Clyne: "That song is about my awakening to individual or national course of empire, and what I mean by that is, lately, as people of the world are gaining more and more sources of information, I think there's a general awakening as to what it really means to be part of a nation, and our nation is imperial, by its nature. It's interesting to find that your actions, simple things like turning the key on a car, or even paying your taxes, have global consequences. There's a certain callousness I kept in the character there in his responsibility to the consequences of what's going on. The song is a representation, it's a representation of what it feels like to understand responsibility, and I purposely, in that song, have that character, in a way, recognize that responsibility, and he turns his back on it. It's not as simple, it's not as happy-go-lucky, and it's not as carefree as "Banditos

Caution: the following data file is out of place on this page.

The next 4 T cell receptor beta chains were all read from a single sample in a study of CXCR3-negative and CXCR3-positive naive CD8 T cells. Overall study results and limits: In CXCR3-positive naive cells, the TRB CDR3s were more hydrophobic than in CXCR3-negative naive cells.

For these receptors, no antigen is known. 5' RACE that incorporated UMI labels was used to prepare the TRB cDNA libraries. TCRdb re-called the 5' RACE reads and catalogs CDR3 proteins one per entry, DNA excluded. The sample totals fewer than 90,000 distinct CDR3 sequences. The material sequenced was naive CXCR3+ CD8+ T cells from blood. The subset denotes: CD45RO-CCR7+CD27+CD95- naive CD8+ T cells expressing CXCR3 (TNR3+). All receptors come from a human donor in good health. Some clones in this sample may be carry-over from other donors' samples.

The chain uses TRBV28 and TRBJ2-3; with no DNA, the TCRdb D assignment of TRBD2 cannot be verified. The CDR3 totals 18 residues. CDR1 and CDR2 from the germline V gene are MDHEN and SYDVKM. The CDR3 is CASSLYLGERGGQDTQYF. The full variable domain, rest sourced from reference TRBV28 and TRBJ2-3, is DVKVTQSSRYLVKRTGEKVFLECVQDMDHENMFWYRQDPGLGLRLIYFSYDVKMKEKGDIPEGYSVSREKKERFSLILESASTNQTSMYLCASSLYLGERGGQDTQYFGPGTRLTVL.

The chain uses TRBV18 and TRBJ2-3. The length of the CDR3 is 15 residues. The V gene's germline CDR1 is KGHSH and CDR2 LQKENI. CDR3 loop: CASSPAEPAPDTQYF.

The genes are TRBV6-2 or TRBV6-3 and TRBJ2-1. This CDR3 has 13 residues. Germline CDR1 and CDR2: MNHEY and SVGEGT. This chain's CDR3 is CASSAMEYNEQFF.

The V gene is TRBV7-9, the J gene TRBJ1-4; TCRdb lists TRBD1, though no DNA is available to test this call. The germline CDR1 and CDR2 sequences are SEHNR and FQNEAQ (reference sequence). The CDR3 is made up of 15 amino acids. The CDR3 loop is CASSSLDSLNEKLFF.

," but it could be the same character a little down the road, which could be me. The character in Americano! says, 'The blood is on my hands because I put down the money and I made up the plan,' there's a certain recognition of that consequence there. I wanted there to be a tragic element in it, because he's clearly on the run, and that's an uncomfortable place to be, and torn between two things: between two different kinds of pursuits of happiness. He's divorced himself from that. That character has turned his back on reckoning, reconciliation: 'It's in my blood to live for the kill, that God only knows I want to stay and love you.' He's made a choice to be torn in two, and that's a tough way to live."